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The student news site of Marquette University

Marquette Wire

Spotlight MKE hands the stage back to local bands

Photo courtesy of WUMR
Photo courtesy of WUMR

For listeners and artists alike, breaking into the music scene isn’t an easy task. Many bands often struggle to get the recognition they deserve, and for listeners, finding great local music can be overwhelming.

Tomorrow night, Spotlight MKE will make discovering local music a bit easier. The Marquette Radio-sponsored show will bring great Milwaukee and Marquette talent together in one concert.

Chelsie Layman, a junior in the College of Communication and Marquette Radio’s music director, is one of the organizers of Spotlight MKE, which will take place at the Union Sports Annex tomorrow at 7 p.m.

“I think (Milwaukee’s music scene) is actually growing a lot more, especially compared to my freshman year,” Layman said. “There’s been a big boom in Milwaukee music, which is awesome.”

Layman said she took a hands-on approach to the task of choosing the bands performing at the event. She scouted local music venues and clubs and noticed bands that had played recently. She listened to their music and contacted the bands that caught her attention and that she thought listeners and students would enjoy.

“It was a long process of getting a lot of ‘nos’ but also eventually getting ‘yeses,’” Layman said.

In the past, Spotlight MKE went under a different name with a battle of the bands-like scenario, but over the past two years, the event has taken a different direction.

“Last year, I was the music director’s assistant, and I looked at it like the battle of the bands wasn’t getting a good quality of bands, and people just weren’t coming,” Layman said. “So we changed it into Spotlight MKE and decided to expand the bands to include bands from all the Milwaukee area, and we had a great showing last year.”

The acts performing at the event, which include Claire and Ben, The Bastard Malloy, Scott Palahniuk, Eagle Trace and Alchemy, will be competing for a chance to open for twenty one pilots, which will headline the Student Media Concert in April.

A panel of judges composed of two Marquette Radio staffers and two DJs from Milwaukee radio stations will judge the bands.

While the show may have removed the battle from its name, there is still a sense of competition.

Keegan Calmes, the lead singer for Alchemy, said he is looking forward to playing at Spotlight MKE and hopes his band will get the chance to play at Marquette again in April.

“The opportunity to open for twenty one pilots is huge,” Calmes said. “I can’t believe it. They’re one of the hottest bands right now.”

Calmes is a student at the University of Wisconsin-Milwaukee, and his band members go to different schools in the UW system. Calmes said though Alchemy formed recently, it has enjoyed success and positive reactions from local crowds, including a sold-out show.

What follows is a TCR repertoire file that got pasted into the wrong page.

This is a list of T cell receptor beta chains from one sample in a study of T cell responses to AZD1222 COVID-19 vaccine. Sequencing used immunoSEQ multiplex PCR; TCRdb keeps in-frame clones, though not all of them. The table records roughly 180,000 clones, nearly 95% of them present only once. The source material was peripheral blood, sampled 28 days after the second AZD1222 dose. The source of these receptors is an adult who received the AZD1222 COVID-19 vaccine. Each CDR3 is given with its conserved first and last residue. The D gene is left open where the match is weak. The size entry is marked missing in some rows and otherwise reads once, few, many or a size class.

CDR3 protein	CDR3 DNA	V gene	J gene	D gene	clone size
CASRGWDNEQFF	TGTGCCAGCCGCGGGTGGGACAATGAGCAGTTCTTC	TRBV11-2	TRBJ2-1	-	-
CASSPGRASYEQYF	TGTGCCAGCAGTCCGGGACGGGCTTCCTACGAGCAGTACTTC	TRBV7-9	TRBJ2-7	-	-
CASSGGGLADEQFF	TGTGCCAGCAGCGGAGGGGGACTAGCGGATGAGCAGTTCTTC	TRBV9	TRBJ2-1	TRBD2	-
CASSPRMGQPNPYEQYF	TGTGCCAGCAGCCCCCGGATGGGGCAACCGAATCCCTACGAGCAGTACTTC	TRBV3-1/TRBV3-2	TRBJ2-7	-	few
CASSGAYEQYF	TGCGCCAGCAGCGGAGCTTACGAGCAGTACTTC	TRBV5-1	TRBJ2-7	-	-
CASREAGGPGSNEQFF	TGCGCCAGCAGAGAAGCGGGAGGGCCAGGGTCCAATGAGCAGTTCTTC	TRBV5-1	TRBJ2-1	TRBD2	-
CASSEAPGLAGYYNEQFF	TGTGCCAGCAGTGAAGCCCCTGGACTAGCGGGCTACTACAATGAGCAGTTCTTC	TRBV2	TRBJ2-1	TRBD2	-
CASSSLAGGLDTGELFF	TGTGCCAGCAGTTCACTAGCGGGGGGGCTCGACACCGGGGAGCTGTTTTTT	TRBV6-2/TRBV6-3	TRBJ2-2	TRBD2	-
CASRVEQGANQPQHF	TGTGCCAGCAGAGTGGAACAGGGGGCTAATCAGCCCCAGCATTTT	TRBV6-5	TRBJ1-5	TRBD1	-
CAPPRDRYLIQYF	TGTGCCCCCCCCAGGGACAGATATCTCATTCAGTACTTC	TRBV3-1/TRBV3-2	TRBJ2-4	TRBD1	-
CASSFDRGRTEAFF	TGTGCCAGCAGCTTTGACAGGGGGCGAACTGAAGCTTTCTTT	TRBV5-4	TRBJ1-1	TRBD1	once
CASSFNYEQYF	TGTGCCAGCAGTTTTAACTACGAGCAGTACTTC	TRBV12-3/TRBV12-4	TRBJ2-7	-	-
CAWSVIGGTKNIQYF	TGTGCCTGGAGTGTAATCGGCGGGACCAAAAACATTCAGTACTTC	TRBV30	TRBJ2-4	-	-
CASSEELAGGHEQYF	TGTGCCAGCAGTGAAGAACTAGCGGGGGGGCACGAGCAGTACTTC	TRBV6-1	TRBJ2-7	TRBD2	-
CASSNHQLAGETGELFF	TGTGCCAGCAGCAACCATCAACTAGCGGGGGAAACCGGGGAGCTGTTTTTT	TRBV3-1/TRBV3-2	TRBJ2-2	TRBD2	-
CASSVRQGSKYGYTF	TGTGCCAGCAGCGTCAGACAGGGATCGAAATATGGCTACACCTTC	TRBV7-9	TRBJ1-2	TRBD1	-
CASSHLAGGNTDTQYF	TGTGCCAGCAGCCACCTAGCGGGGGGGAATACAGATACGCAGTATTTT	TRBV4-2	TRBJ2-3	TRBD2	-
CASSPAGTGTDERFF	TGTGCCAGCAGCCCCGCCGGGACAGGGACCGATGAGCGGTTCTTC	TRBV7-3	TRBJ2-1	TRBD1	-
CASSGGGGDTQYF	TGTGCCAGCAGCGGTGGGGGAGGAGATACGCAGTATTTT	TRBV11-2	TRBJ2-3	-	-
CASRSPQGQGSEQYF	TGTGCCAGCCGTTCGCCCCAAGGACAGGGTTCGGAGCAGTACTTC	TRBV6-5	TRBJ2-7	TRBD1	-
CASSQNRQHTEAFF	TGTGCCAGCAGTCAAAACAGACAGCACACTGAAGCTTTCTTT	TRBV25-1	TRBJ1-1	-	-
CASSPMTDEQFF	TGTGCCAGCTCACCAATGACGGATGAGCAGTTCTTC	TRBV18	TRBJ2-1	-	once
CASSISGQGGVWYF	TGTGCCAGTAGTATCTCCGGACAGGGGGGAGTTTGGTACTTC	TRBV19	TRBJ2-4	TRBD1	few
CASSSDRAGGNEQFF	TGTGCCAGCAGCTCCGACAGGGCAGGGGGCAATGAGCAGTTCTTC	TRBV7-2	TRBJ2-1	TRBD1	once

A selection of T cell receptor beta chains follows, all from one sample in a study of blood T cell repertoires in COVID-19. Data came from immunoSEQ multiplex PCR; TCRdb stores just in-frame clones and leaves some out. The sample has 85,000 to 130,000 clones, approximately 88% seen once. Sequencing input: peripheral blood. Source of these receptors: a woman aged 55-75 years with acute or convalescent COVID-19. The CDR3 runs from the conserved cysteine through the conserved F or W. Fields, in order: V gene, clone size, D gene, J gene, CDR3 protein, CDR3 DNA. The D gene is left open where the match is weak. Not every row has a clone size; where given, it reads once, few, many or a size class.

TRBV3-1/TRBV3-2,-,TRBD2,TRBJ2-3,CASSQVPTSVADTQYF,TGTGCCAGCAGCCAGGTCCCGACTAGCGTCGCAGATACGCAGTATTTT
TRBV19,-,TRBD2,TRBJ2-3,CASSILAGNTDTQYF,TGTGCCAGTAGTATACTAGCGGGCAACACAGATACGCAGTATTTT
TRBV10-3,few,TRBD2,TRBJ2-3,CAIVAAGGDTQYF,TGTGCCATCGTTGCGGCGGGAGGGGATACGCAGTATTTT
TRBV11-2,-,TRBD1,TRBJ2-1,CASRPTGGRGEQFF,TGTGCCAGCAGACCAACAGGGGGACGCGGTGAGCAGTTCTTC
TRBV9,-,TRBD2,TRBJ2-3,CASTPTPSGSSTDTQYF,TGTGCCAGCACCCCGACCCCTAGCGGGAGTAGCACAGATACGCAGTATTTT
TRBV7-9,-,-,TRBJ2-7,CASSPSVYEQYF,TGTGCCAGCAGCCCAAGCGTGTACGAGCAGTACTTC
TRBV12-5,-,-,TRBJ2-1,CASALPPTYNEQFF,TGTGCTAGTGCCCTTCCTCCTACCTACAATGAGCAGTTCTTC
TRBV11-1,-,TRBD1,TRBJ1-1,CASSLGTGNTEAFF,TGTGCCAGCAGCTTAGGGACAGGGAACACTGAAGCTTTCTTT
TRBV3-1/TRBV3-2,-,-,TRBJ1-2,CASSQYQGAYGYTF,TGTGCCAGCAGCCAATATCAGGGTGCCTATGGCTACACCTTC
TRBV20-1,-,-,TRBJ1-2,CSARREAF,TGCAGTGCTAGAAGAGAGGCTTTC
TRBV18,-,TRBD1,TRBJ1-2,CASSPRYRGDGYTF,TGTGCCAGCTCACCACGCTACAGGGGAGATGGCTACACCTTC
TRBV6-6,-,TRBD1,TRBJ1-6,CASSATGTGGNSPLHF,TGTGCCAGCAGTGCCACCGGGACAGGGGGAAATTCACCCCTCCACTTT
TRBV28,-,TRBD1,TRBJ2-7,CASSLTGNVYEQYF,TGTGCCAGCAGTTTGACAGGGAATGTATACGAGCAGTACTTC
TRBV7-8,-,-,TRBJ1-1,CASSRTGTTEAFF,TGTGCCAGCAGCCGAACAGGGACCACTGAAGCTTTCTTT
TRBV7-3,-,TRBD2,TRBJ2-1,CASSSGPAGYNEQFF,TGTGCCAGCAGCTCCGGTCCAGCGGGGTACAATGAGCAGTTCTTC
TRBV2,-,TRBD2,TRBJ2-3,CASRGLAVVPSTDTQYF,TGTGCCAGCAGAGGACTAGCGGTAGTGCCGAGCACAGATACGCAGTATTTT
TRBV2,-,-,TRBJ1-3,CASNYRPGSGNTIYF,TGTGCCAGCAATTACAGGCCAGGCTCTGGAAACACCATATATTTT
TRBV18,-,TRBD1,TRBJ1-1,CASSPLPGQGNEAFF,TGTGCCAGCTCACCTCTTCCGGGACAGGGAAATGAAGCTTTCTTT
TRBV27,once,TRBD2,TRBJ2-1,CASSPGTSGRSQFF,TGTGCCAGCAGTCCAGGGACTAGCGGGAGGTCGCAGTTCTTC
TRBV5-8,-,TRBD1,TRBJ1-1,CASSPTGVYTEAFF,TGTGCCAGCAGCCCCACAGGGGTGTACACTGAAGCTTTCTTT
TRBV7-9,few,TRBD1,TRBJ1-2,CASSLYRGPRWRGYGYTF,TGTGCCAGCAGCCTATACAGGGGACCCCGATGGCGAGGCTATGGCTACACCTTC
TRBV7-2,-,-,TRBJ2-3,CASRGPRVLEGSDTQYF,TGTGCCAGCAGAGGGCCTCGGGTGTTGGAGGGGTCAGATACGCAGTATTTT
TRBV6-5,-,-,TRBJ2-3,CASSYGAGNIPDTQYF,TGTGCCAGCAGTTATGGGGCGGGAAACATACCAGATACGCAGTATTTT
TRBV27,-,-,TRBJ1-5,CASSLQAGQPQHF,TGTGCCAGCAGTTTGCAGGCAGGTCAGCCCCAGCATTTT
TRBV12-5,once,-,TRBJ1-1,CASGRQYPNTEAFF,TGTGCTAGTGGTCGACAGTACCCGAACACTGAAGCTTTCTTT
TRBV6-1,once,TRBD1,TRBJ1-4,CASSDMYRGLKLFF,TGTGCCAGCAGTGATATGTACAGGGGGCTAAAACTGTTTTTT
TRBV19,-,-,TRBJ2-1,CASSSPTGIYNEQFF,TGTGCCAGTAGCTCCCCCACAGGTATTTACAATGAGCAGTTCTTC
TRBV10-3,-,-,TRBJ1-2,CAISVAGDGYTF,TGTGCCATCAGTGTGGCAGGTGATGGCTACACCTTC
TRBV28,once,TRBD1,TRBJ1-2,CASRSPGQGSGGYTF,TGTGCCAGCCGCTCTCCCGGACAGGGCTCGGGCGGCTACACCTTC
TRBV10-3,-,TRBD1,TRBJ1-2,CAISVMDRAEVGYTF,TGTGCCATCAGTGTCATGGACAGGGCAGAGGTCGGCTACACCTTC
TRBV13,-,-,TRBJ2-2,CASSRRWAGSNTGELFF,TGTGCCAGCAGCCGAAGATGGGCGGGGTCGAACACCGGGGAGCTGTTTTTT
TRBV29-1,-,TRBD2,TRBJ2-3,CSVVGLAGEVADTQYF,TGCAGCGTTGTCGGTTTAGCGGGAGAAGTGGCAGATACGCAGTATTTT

The members of Alchemy are all classically trained musicians, and when they compose, they try to blend the foundations of classical with a contemporary sound. Calmes said they’d describe their sound as “post-indie rock” and mentioned The Killers and Two Door Cinema Club as influences.

Calmes said the band really enjoys live performances and that the best part of performing is “when you feed off the energy and the happiness of the crowd and you smile and the crowd is just singing along.”

For Scott Palahniuk, a solo singer-songwriter and a graduate student in the College of Health Sciences, Spotlight MKE gives the busy student who spends days working and studying in Cramer Hall the opportunity to perform live.

“I don’t get to play that many shows because of my time schedule, or play some of my own songs, because at bars I play a lot of covers, because that’s what people want to hear,” Palahniuk said. “I’m excited for my friends and family to come out and see the other bands. I think this is pretty awesome, that we can all get together and play a show across campus.”

For Palahniuk, performing live means combining classic singer-songwriter elements and using live-looping and vocal harmonizers.

“I try to make it sound like more than one person when I play,” he said.

Palahniuk said he first got into music when he started playing saxophone in middle school and eventually taught himself to play guitar and bass. He played in some other bands and during his time as an undergrad at Marquette has played open mic nights, including shows at the Brew and Mashuda Hall.

Layman said Spotlight MKE is much more organized that it has been in past years and that the energy level is very high, with both staff and bands looking forward to featuring all of what Milwaukee has to offer. Calmes agreed.

“This is what we want to do for a living, so we have a good set prepared,” Calmes said. “And even though the band itself is new, we’ve been doing this for a really long time. As musicians, we’re excited. I feel like Marquette’s going to be a really good show.”

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